Again, this is a minor scandal at best -- the kind of thing the Internet loves to get all worked up about, particularly because this one is on the Internet. I'm not interested in placing a flag and claiming I have all the answers, but I do think that Boing Boing should have expected a reaction like this.

I also think that a number of the people currently supporting Boing Boing are doing so mostly because they like the Boing Boing crew personally and don't want to see those people being attacked nastily on the Internet. They seem like swell people to me, too, but that doesn't mean that they've never done anything wrong -- I, personally, consider myself about as swell as a human being can be, and yet my wife could give you a list of at least a dozen things I've done wrong this week alone. We all make mistakes; the best of us admit to those mistakes and learn from them.

Update: Boing Boing has finally published their official version -- only on the Internet can waiting for three days seem like forever, but it does -- as written by Teresa Nielsen Hayden. (Who, if the timeline she presents is correct, had either just barely started working for Boing Boing or didn't work for them at all at the time this purge happened -- her first announcement of her connection to them came at the end of last August.)

The situation is pretty much what the less-insane commenters thought: the Boing Boing brain trust decided that "Violet behaved in a way that made us reconsider whether we wanted to lend her any credibility or associate with her," and so they pulled every mention of her from their site.

It's still a weird reason, since references to scores of organizations and people that Boing Boing clearly disliked -- rapacious Canadian PMs, DRM-creating record companies, ukulele-haters, and others -- have not been similarly purged. No one in the known universe thinks that any blog only mentions the name of persons that the individual blogger wants to "lend credibility or associate with."

But there's no enemy like an ex-friend, and so Violet Blue has been made a non-person at Boing Boing. If Ms. Blue's version of the story is correct -- and the Boing Boing gang don't say it isn't -- they didn't even bother to give her the "you know what you've done!" treatment.

I still think this was a dumb thing to do, for a dumb reason, and shows that Boing Boing does not comport itself like a media organization made up of professionals. (Has even Sam Zell woken up one morning and decided he wanted to purge someone's very existence from the L.A. Times?) But, as I said before, they can do what they want, and the rest of us are free to think and say what we want about them, and to pay attention to them (or not) as we want to.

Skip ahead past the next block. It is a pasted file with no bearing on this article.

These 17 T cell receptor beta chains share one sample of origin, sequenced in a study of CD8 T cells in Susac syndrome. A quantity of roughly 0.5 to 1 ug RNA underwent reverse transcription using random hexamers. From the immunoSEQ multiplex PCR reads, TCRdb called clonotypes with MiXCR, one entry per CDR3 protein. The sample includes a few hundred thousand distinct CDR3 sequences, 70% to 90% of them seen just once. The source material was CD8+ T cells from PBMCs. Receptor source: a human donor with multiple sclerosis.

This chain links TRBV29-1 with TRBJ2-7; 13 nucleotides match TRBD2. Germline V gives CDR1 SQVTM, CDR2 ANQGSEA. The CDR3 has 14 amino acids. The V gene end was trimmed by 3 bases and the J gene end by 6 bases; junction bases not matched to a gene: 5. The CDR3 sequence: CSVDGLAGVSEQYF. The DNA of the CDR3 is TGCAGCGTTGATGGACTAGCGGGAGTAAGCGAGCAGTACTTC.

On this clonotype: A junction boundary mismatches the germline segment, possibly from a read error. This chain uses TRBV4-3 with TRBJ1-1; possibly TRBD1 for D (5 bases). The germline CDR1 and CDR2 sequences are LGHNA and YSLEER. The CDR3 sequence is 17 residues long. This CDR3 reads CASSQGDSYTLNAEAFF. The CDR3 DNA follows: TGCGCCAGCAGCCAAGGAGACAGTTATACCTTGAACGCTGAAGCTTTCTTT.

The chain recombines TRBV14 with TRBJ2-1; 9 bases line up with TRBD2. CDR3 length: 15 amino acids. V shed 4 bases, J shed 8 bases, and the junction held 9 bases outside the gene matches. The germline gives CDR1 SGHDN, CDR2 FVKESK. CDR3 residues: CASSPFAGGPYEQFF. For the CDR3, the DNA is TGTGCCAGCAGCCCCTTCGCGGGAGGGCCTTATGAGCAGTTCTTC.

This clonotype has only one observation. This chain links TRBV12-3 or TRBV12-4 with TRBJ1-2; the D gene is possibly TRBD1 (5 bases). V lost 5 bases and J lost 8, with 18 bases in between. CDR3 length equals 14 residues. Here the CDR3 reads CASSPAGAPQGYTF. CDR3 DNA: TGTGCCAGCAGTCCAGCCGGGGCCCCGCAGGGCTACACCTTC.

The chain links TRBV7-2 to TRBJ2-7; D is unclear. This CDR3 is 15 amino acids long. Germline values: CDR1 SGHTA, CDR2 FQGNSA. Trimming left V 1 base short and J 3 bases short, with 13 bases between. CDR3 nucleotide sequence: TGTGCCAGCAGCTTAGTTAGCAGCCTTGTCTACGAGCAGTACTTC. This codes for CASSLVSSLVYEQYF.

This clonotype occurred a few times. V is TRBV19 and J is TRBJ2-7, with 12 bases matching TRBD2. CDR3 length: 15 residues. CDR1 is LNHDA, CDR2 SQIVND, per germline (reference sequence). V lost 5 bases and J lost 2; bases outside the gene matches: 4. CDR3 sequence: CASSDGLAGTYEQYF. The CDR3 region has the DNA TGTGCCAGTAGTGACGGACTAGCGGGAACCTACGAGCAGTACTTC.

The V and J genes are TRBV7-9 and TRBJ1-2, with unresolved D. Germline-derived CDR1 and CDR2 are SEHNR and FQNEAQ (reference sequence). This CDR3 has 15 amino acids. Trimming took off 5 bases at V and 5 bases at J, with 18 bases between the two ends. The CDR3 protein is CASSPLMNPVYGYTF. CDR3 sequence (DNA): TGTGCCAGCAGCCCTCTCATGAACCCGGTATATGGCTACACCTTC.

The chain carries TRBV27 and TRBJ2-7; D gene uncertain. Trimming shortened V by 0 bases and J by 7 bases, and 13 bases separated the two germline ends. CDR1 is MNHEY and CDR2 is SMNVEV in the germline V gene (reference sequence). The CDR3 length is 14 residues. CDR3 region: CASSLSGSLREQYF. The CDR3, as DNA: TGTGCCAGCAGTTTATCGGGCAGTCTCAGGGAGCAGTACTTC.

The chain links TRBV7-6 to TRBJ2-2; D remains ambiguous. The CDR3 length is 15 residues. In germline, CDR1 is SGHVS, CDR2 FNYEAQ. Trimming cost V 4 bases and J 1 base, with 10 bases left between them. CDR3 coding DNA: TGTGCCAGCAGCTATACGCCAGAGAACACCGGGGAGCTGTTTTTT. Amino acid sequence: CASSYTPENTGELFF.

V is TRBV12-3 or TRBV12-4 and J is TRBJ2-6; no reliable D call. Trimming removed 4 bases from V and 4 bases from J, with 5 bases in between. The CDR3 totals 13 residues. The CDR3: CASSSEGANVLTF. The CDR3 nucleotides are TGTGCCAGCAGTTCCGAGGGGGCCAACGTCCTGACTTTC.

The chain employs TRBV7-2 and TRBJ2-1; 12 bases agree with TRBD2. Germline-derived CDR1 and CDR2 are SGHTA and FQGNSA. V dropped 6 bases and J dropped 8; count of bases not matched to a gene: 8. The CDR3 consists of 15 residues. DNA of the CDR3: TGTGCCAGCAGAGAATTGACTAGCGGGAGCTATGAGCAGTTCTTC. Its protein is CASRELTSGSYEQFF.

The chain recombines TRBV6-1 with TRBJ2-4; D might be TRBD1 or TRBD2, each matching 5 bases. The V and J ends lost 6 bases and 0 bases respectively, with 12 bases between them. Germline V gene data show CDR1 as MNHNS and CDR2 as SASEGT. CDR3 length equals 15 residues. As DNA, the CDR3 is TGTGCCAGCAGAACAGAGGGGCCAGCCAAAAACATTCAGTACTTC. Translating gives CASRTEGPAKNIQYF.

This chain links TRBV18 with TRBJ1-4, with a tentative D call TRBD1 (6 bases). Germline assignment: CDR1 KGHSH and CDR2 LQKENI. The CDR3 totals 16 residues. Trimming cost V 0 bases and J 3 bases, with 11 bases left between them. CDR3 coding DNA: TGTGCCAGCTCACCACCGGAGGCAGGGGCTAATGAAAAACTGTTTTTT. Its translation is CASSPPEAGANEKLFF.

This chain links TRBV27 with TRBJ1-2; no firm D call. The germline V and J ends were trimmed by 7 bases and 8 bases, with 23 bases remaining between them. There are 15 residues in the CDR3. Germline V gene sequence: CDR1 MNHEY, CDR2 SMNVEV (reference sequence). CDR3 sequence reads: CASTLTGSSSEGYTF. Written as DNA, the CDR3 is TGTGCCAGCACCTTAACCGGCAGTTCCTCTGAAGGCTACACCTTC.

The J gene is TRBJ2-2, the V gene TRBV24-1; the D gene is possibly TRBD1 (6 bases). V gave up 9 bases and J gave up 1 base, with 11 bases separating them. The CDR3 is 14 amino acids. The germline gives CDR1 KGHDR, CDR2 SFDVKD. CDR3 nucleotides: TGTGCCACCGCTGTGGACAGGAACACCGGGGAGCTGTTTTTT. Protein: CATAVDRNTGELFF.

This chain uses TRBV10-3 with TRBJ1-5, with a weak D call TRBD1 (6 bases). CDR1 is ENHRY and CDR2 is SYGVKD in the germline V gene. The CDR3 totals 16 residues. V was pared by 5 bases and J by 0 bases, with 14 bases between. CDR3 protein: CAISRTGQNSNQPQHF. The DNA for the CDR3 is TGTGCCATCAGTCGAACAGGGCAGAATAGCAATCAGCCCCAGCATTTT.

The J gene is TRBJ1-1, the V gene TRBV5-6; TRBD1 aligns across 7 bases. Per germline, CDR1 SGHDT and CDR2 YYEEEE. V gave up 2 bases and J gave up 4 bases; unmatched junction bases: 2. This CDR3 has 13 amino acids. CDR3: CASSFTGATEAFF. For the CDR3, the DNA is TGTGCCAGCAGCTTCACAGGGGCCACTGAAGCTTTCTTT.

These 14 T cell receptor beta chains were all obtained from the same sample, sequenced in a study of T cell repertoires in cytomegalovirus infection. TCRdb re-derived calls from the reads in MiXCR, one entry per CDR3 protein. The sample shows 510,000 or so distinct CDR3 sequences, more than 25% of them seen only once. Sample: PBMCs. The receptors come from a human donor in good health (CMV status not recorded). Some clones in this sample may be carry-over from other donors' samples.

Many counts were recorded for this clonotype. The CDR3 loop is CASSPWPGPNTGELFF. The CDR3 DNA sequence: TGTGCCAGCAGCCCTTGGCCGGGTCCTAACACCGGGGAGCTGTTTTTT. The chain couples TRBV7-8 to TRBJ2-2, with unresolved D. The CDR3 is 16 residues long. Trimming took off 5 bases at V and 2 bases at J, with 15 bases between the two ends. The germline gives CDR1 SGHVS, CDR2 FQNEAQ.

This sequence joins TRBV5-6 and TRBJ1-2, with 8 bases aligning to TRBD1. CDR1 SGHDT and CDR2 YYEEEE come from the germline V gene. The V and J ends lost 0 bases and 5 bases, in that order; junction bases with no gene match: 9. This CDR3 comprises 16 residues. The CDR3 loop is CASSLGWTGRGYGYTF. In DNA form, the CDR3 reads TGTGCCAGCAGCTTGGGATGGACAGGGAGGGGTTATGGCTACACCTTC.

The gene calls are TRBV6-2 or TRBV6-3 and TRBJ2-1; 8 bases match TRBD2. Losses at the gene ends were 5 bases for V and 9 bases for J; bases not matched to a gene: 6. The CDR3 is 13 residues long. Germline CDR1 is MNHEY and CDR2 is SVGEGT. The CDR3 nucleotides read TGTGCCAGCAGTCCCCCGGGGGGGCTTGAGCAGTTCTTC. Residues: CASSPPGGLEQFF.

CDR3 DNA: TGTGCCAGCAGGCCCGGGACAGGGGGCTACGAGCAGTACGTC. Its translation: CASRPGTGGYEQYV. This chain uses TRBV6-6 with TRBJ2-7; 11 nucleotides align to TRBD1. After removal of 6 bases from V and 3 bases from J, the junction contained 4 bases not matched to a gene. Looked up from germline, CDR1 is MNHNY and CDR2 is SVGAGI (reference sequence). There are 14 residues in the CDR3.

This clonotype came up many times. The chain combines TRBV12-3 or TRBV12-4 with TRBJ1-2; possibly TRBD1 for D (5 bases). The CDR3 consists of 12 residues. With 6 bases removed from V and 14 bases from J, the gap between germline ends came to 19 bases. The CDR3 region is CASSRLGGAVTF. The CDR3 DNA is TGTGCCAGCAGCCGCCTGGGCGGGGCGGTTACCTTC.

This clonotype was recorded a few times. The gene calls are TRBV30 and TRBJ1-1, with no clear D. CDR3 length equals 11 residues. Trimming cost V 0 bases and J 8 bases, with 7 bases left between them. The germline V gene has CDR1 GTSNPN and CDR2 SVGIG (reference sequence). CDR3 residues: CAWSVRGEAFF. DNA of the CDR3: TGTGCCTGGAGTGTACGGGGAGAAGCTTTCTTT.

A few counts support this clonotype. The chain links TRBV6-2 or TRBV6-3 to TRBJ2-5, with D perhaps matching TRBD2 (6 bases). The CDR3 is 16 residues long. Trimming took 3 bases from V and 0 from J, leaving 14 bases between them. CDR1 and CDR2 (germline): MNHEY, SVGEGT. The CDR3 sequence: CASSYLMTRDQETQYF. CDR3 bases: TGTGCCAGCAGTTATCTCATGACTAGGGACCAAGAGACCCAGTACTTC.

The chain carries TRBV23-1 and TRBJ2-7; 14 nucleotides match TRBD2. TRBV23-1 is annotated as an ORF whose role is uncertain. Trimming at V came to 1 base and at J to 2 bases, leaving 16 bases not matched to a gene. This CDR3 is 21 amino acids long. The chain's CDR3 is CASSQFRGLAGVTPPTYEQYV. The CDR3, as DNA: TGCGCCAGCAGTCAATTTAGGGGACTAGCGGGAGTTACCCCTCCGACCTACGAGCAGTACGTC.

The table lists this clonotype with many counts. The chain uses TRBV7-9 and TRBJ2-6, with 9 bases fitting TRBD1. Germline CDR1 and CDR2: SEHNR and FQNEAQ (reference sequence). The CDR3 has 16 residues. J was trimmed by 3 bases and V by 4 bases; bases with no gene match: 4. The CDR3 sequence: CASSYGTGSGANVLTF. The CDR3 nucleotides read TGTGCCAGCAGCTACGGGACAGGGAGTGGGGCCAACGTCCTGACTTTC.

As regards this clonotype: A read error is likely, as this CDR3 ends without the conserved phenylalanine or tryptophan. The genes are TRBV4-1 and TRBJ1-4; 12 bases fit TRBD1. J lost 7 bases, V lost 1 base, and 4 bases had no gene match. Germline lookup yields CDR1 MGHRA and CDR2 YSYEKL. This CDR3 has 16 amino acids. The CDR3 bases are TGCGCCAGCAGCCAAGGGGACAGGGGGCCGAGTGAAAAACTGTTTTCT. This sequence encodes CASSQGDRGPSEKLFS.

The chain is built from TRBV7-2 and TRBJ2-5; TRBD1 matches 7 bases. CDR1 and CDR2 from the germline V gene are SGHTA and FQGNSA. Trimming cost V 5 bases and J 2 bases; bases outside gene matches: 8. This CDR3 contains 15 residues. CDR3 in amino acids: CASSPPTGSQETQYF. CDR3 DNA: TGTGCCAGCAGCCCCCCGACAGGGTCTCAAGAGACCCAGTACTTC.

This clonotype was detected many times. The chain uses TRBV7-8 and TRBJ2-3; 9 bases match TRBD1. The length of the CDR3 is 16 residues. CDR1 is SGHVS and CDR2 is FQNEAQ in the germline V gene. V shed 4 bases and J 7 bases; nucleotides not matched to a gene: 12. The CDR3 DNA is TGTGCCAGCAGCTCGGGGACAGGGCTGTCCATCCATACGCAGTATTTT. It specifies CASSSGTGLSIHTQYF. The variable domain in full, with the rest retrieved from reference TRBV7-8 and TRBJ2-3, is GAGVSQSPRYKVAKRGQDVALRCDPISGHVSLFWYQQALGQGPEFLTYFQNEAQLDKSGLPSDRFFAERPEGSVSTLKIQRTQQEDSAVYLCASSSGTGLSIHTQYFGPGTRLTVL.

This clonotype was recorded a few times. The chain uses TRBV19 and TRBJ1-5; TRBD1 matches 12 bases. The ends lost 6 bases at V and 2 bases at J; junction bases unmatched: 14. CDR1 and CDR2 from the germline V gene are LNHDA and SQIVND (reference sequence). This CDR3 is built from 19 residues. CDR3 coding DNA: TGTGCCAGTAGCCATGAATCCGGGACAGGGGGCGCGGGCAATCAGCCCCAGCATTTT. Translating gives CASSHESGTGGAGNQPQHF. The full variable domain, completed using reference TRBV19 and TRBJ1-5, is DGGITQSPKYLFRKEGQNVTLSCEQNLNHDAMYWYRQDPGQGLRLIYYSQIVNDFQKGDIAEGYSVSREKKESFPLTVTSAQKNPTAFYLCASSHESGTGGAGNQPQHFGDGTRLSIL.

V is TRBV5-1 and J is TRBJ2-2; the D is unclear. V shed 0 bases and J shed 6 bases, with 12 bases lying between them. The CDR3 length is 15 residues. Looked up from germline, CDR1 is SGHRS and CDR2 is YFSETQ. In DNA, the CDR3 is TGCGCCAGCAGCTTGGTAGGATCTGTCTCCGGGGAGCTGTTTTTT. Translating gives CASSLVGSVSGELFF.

But, hoo boy, this week has been an object lesson in what the Internet expects. And it definitely does not expect old webpages to suddenly disappear or be altered silently. Take note of that, all of you who have responsibility for old webpages.


Cheryl said...

Andrew - I know very little abut this, and don't really have time to read through all of the comments on Making Light, but it seems to me from the above that you are approaching this from the assumption that Boing! Boing! has taken it upon itself to deliberately censor all references to Violet Blue. It occurs to me that they may have done so at Violet Blue's request, and are not saying any more because they have been asked not to. This would be more consistent with the point that Patrick appears to be making about individuals being different from companies.

Andrew Wheeler said...

Cheryl: It doesn't appear that is a serious possibility, unfortunately -- the whole thing came to light when someone asked Ms. Blue what had happened, and it was the first she'd heard of it.

The L.A. Times spoke to her yesterday, and either she's playing some very deep, weird game, or she honestly doesn't know why this happened. (According to that article, there were once over a hundred references to Ms. Blue in Boing Boing posts, and now the few left are mentions in comments by others.)

The whole situation is very weird, as if a group of middle-school kids were shunning someone they decided not to like. That's one reason I wish Boing Boing would make some kind of statement -- the truth is probably much more boring and prosaic than the collective imagination of the Internet.

Cheryl said...

Thanks for clearing that up. Having read the LA Times article, I am now thoroughly bemused.